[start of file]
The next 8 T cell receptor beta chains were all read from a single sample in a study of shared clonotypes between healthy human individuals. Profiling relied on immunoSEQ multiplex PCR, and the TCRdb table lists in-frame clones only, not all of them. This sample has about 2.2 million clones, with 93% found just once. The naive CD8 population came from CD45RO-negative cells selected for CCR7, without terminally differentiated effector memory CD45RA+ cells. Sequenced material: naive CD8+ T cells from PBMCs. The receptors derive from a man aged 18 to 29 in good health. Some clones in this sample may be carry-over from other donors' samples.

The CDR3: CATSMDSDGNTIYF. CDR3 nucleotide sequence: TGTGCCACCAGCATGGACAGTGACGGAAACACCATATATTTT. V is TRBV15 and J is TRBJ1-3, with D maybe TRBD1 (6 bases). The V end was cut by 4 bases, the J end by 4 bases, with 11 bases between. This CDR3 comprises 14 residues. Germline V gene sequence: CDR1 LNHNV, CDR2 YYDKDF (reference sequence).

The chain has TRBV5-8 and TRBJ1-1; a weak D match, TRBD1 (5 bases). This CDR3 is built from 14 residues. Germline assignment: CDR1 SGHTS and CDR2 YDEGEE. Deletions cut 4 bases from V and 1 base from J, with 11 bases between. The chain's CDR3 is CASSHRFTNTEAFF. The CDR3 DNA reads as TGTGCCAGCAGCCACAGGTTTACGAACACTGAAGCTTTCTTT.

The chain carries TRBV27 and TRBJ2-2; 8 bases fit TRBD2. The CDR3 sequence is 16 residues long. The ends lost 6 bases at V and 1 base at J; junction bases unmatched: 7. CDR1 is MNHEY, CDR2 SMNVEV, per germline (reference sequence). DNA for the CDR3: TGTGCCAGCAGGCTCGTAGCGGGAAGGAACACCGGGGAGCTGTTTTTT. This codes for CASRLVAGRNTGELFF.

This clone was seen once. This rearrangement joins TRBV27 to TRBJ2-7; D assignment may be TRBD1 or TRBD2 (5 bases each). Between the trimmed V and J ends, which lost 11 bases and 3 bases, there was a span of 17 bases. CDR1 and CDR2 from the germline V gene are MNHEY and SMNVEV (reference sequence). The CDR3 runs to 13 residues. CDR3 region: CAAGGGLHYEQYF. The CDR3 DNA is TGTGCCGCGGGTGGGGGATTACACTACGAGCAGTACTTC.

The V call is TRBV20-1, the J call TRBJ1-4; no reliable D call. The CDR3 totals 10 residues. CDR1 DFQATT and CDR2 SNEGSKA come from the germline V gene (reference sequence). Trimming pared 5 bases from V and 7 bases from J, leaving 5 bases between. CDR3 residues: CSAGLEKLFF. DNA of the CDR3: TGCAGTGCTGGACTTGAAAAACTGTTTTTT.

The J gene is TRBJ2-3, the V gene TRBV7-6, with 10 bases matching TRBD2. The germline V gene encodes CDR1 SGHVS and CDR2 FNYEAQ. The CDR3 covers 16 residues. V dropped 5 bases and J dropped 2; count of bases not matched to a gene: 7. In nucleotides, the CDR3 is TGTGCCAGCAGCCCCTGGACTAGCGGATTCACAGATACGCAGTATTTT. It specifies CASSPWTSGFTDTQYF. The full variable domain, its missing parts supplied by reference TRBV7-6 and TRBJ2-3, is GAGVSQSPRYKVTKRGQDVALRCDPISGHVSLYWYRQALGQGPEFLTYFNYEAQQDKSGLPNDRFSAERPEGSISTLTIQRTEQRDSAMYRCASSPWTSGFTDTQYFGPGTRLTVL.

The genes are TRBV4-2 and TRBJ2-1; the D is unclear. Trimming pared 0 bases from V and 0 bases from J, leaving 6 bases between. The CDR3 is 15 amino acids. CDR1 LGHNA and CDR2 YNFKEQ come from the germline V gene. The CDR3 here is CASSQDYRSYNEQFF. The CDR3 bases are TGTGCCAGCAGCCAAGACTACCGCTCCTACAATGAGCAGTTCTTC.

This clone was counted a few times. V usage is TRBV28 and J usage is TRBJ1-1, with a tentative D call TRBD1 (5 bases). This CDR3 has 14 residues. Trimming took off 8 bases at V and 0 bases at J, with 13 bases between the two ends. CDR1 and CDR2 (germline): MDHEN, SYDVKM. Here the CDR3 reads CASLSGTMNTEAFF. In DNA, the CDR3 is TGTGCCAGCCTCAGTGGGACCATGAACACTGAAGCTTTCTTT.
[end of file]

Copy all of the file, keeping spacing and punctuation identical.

The next 8 T cell receptor beta chains were all read from a single sample in a study of shared clonotypes between healthy human individuals. Profiling relied on immunoSEQ multiplex PCR, and the TCRdb table lists in-frame clones only, not all of them. This sample has about 2.2 million clones, with 93% found just once. The naive CD8 population came from CD45RO-negative cells selected for CCR7, without terminally differentiated effector memory CD45RA+ cells. Sequenced material: naive CD8+ T cells from PBMCs. The receptors derive from a man aged 18 to 29 in good health. Some clones in this sample may be carry-over from other donors' samples.

The CDR3: CATSMDSDGNTIYF. CDR3 nucleotide sequence: TGTGCCACCAGCATGGACAGTGACGGAAACACCATATATTTT. V is TRBV15 and J is TRBJ1-3, with D maybe TRBD1 (6 bases). The V end was cut by 4 bases, the J end by 4 bases, with 11 bases between. This CDR3 comprises 14 residues. Germline V gene sequence: CDR1 LNHNV, CDR2 YYDKDF (reference sequence).

The chain has TRBV5-8 and TRBJ1-1; a weak D match, TRBD1 (5 bases). This CDR3 is built from 14 residues. Germline assignment: CDR1 SGHTS and CDR2 YDEGEE. Deletions cut 4 bases from V and 1 base from J, with 11 bases between. The chain's CDR3 is CASSHRFTNTEAFF. The CDR3 DNA reads as TGTGCCAGCAGCCACAGGTTTACGAACACTGAAGCTTTCTTT.

The chain carries TRBV27 and TRBJ2-2; 8 bases fit TRBD2. The CDR3 sequence is 16 residues long. The ends lost 6 bases at V and 1 base at J; junction bases unmatched: 7. CDR1 is MNHEY, CDR2 SMNVEV, per germline (reference sequence). DNA for the CDR3: TGTGCCAGCAGGCTCGTAGCGGGAAGGAACACCGGGGAGCTGTTTTTT. This codes for CASRLVAGRNTGELFF.

This clone was seen once. This rearrangement joins TRBV27 to TRBJ2-7; D assignment may be TRBD1 or TRBD2 (5 bases each). Between the trimmed V and J ends, which lost 11 bases and 3 bases, there was a span of 17 bases. CDR1 and CDR2 from the germline V gene are MNHEY and SMNVEV (reference sequence). The CDR3 runs to 13 residues. CDR3 region: CAAGGGLHYEQYF. The CDR3 DNA is TGTGCCGCGGGTGGGGGATTACACTACGAGCAGTACTTC.

The V call is TRBV20-1, the J call TRBJ1-4; no reliable D call. The CDR3 totals 10 residues. CDR1 DFQATT and CDR2 SNEGSKA come from the germline V gene (reference sequence). Trimming pared 5 bases from V and 7 bases from J, leaving 5 bases between. CDR3 residues: CSAGLEKLFF. DNA of the CDR3: TGCAGTGCTGGACTTGAAAAACTGTTTTTT.

The J gene is TRBJ2-3, the V gene TRBV7-6, with 10 bases matching TRBD2. The germline V gene encodes CDR1 SGHVS and CDR2 FNYEAQ. The CDR3 covers 16 residues. V dropped 5 bases and J dropped 2; count of bases not matched to a gene: 7. In nucleotides, the CDR3 is TGTGCCAGCAGCCCCTGGACTAGCGGATTCACAGATACGCAGTATTTT. It specifies CASSPWTSGFTDTQYF. The full variable domain, its missing parts supplied by reference TRBV7-6 and TRBJ2-3, is GAGVSQSPRYKVTKRGQDVALRCDPISGHVSLYWYRQALGQGPEFLTYFNYEAQQDKSGLPNDRFSAERPEGSISTLTIQRTEQRDSAMYRCASSPWTSGFTDTQYFGPGTRLTVL.

The genes are TRBV4-2 and TRBJ2-1; the D is unclear. Trimming pared 0 bases from V and 0 bases from J, leaving 6 bases between. The CDR3 is 15 amino acids. CDR1 LGHNA and CDR2 YNFKEQ come from the germline V gene. The CDR3 here is CASSQDYRSYNEQFF. The CDR3 bases are TGTGCCAGCAGCCAAGACTACCGCTCCTACAATGAGCAGTTCTTC.

This clone was counted a few times. V usage is TRBV28 and J usage is TRBJ1-1, with a tentative D call TRBD1 (5 bases). This CDR3 has 14 residues. Trimming took off 8 bases at V and 0 bases at J, with 13 bases between the two ends. CDR1 and CDR2 (germline): MDHEN, SYDVKM. Here the CDR3 reads CASLSGTMNTEAFF. In DNA, the CDR3 is TGTGCCAGCCTCAGTGGGACCATGAACACTGAAGCTTTCTTT.